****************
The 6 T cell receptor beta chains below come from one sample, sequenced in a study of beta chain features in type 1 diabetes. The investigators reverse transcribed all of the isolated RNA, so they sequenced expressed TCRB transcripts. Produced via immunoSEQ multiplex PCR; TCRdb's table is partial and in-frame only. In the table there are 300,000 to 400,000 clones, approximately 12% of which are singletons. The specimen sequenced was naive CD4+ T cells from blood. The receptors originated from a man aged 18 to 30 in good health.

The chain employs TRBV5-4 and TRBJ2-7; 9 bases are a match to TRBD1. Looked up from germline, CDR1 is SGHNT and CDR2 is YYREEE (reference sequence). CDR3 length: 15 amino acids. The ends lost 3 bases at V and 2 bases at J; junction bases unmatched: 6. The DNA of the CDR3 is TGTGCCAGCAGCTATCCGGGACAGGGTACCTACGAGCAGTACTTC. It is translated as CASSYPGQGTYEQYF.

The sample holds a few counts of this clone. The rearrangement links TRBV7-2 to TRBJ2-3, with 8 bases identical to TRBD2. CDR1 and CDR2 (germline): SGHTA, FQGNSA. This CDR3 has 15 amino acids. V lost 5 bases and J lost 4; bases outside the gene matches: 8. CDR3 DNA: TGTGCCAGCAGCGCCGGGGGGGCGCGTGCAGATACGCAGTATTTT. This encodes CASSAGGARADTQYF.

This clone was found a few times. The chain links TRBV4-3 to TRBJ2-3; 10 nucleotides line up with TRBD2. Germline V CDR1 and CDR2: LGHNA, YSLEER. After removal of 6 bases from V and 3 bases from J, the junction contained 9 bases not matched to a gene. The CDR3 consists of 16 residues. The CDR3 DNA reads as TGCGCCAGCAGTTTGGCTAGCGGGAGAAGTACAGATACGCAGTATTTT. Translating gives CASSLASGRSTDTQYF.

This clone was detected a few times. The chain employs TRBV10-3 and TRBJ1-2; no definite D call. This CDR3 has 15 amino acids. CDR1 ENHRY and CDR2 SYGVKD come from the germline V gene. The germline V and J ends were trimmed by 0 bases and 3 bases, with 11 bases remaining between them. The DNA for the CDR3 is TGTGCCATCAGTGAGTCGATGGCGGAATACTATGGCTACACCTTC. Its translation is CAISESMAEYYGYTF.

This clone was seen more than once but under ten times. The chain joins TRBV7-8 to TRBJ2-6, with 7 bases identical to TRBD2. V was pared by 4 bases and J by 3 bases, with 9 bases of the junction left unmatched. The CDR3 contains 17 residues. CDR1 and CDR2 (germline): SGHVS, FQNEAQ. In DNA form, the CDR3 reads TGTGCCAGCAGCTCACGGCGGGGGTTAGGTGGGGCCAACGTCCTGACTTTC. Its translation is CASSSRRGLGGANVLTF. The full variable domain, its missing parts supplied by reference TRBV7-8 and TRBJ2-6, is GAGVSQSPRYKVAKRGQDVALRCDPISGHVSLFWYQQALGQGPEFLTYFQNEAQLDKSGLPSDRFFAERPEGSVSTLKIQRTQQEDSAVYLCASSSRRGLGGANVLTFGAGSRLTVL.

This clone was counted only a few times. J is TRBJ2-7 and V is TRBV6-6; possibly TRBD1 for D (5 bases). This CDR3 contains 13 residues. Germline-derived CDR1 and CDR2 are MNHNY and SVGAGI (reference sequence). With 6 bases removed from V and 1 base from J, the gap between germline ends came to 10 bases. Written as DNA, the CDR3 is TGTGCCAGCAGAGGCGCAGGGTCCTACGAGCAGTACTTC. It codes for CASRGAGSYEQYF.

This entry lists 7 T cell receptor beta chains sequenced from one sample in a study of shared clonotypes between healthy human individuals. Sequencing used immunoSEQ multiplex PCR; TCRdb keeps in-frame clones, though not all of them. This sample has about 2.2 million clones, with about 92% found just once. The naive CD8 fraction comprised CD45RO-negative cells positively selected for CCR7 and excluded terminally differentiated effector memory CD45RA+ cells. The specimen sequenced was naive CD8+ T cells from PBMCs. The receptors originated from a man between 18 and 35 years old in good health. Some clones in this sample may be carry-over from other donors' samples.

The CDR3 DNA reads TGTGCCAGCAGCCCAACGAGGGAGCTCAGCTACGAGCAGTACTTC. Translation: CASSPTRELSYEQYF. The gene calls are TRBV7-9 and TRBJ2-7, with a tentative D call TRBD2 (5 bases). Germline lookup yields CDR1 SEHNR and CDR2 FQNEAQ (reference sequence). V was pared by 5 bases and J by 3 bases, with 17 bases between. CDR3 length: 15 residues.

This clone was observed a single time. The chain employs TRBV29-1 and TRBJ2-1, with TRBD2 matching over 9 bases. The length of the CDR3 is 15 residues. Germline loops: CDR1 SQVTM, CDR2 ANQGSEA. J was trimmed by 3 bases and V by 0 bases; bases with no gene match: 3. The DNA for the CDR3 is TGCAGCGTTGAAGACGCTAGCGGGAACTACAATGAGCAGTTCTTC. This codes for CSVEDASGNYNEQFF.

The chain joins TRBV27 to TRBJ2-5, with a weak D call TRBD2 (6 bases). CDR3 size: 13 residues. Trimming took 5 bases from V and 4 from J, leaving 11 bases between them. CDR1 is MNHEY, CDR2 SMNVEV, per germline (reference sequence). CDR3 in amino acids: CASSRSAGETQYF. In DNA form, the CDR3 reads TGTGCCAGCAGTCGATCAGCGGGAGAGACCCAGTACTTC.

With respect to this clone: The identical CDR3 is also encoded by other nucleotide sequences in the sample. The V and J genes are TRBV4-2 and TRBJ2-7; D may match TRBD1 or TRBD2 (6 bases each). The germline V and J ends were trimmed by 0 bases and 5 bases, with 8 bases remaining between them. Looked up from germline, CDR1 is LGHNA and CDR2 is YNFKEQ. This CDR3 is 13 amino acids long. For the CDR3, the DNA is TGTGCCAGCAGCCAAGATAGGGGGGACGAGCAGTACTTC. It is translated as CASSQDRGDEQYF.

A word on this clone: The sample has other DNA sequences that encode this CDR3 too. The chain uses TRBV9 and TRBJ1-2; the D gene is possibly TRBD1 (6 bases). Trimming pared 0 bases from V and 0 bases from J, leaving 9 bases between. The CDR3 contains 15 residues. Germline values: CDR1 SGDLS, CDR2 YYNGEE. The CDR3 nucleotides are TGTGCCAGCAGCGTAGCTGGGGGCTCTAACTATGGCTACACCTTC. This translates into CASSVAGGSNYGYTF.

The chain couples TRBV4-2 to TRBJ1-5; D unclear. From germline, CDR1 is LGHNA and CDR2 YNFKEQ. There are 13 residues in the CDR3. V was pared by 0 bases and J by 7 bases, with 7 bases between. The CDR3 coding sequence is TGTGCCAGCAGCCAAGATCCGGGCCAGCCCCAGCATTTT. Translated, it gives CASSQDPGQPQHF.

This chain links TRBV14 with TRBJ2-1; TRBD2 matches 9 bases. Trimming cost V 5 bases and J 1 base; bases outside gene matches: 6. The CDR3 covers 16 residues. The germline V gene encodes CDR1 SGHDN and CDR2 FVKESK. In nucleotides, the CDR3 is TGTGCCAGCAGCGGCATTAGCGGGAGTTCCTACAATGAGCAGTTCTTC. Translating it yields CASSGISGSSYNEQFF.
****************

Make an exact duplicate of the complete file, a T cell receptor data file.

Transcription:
The 6 T cell receptor beta chains below come from one sample, sequenced in a study of beta chain features in type 1 diabetes. The investigators reverse transcribed all of the isolated RNA, so they sequenced expressed TCRB transcripts. Produced via immunoSEQ multiplex PCR; TCRdb's table is partial and in-frame only. In the table there are 300,000 to 400,000 clones, approximately 12% of which are singletons. The specimen sequenced was naive CD4+ T cells from blood. The receptors originated from a man aged 18 to 30 in good health.

The chain employs TRBV5-4 and TRBJ2-7; 9 bases are a match to TRBD1. Looked up from germline, CDR1 is SGHNT and CDR2 is YYREEE (reference sequence). CDR3 length: 15 amino acids. The ends lost 3 bases at V and 2 bases at J; junction bases unmatched: 6. The DNA of the CDR3 is TGTGCCAGCAGCTATCCGGGACAGGGTACCTACGAGCAGTACTTC. It is translated as CASSYPGQGTYEQYF.

The sample holds a few counts of this clone. The rearrangement links TRBV7-2 to TRBJ2-3, with 8 bases identical to TRBD2. CDR1 and CDR2 (germline): SGHTA, FQGNSA. This CDR3 has 15 amino acids. V lost 5 bases and J lost 4; bases outside the gene matches: 8. CDR3 DNA: TGTGCCAGCAGCGCCGGGGGGGCGCGTGCAGATACGCAGTATTTT. This encodes CASSAGGARADTQYF.

This clone was found a few times. The chain links TRBV4-3 to TRBJ2-3; 10 nucleotides line up with TRBD2. Germline V CDR1 and CDR2: LGHNA, YSLEER. After removal of 6 bases from V and 3 bases from J, the junction contained 9 bases not matched to a gene. The CDR3 consists of 16 residues. The CDR3 DNA reads as TGCGCCAGCAGTTTGGCTAGCGGGAGAAGTACAGATACGCAGTATTTT. Translating gives CASSLASGRSTDTQYF.

This clone was detected a few times. The chain employs TRBV10-3 and TRBJ1-2; no definite D call. This CDR3 has 15 amino acids. CDR1 ENHRY and CDR2 SYGVKD come from the germline V gene. The germline V and J ends were trimmed by 0 bases and 3 bases, with 11 bases remaining between them. The DNA for the CDR3 is TGTGCCATCAGTGAGTCGATGGCGGAATACTATGGCTACACCTTC. Its translation is CAISESMAEYYGYTF.

This clone was seen more than once but under ten times. The chain joins TRBV7-8 to TRBJ2-6, with 7 bases identical to TRBD2. V was pared by 4 bases and J by 3 bases, with 9 bases of the junction left unmatched. The CDR3 contains 17 residues. CDR1 and CDR2 (germline): SGHVS, FQNEAQ. In DNA form, the CDR3 reads TGTGCCAGCAGCTCACGGCGGGGGTTAGGTGGGGCCAACGTCCTGACTTTC. Its translation is CASSSRRGLGGANVLTF. The full variable domain, its missing parts supplied by reference TRBV7-8 and TRBJ2-6, is GAGVSQSPRYKVAKRGQDVALRCDPISGHVSLFWYQQALGQGPEFLTYFQNEAQLDKSGLPSDRFFAERPEGSVSTLKIQRTQQEDSAVYLCASSSRRGLGGANVLTFGAGSRLTVL.

This clone was counted only a few times. J is TRBJ2-7 and V is TRBV6-6; possibly TRBD1 for D (5 bases). This CDR3 contains 13 residues. Germline-derived CDR1 and CDR2 are MNHNY and SVGAGI (reference sequence). With 6 bases removed from V and 1 base from J, the gap between germline ends came to 10 bases. Written as DNA, the CDR3 is TGTGCCAGCAGAGGCGCAGGGTCCTACGAGCAGTACTTC. It codes for CASRGAGSYEQYF.

This entry lists 7 T cell receptor beta chains sequenced from one sample in a study of shared clonotypes between healthy human individuals. Sequencing used immunoSEQ multiplex PCR; TCRdb keeps in-frame clones, though not all of them. This sample has about 2.2 million clones, with about 92% found just once. The naive CD8 fraction comprised CD45RO-negative cells positively selected for CCR7 and excluded terminally differentiated effector memory CD45RA+ cells. The specimen sequenced was naive CD8+ T cells from PBMCs. The receptors originated from a man between 18 and 35 years old in good health. Some clones in this sample may be carry-over from other donors' samples.

The CDR3 DNA reads TGTGCCAGCAGCCCAACGAGGGAGCTCAGCTACGAGCAGTACTTC. Translation: CASSPTRELSYEQYF. The gene calls are TRBV7-9 and TRBJ2-7, with a tentative D call TRBD2 (5 bases). Germline lookup yields CDR1 SEHNR and CDR2 FQNEAQ (reference sequence). V was pared by 5 bases and J by 3 bases, with 17 bases between. CDR3 length: 15 residues.

This clone was observed a single time. The chain employs TRBV29-1 and TRBJ2-1, with TRBD2 matching over 9 bases. The length of the CDR3 is 15 residues. Germline loops: CDR1 SQVTM, CDR2 ANQGSEA. J was trimmed by 3 bases and V by 0 bases; bases with no gene match: 3. The DNA for the CDR3 is TGCAGCGTTGAAGACGCTAGCGGGAACTACAATGAGCAGTTCTTC. This codes for CSVEDASGNYNEQFF.

The chain joins TRBV27 to TRBJ2-5, with a weak D call TRBD2 (6 bases). CDR3 size: 13 residues. Trimming took 5 bases from V and 4 from J, leaving 11 bases between them. CDR1 is MNHEY, CDR2 SMNVEV, per germline (reference sequence). CDR3 in amino acids: CASSRSAGETQYF. In DNA form, the CDR3 reads TGTGCCAGCAGTCGATCAGCGGGAGAGACCCAGTACTTC.

With respect to this clone: The identical CDR3 is also encoded by other nucleotide sequences in the sample. The V and J genes are TRBV4-2 and TRBJ2-7; D may match TRBD1 or TRBD2 (6 bases each). The germline V and J ends were trimmed by 0 bases and 5 bases, with 8 bases remaining between them. Looked up from germline, CDR1 is LGHNA and CDR2 is YNFKEQ. This CDR3 is 13 amino acids long. For the CDR3, the DNA is TGTGCCAGCAGCCAAGATAGGGGGGACGAGCAGTACTTC. It is translated as CASSQDRGDEQYF.

A word on this clone: The sample has other DNA sequences that encode this CDR3 too. The chain uses TRBV9 and TRBJ1-2; the D gene is possibly TRBD1 (6 bases). Trimming pared 0 bases from V and 0 bases from J, leaving 9 bases between. The CDR3 contains 15 residues. Germline values: CDR1 SGDLS, CDR2 YYNGEE. The CDR3 nucleotides are TGTGCCAGCAGCGTAGCTGGGGGCTCTAACTATGGCTACACCTTC. This translates into CASSVAGGSNYGYTF.

The chain couples TRBV4-2 to TRBJ1-5; D unclear. From germline, CDR1 is LGHNA and CDR2 YNFKEQ. There are 13 residues in the CDR3. V was pared by 0 bases and J by 7 bases, with 7 bases between. The CDR3 coding sequence is TGTGCCAGCAGCCAAGATCCGGGCCAGCCCCAGCATTTT. Translated, it gives CASSQDPGQPQHF.

This chain links TRBV14 with TRBJ2-1; TRBD2 matches 9 bases. Trimming cost V 5 bases and J 1 base; bases outside gene matches: 6. The CDR3 covers 16 residues. The germline V gene encodes CDR1 SGHDN and CDR2 FVKESK. In nucleotides, the CDR3 is TGTGCCAGCAGCGGCATTAGCGGGAGTTCCTACAATGAGCAGTTCTTC. Translating it yields CASSGISGSSYNEQFF.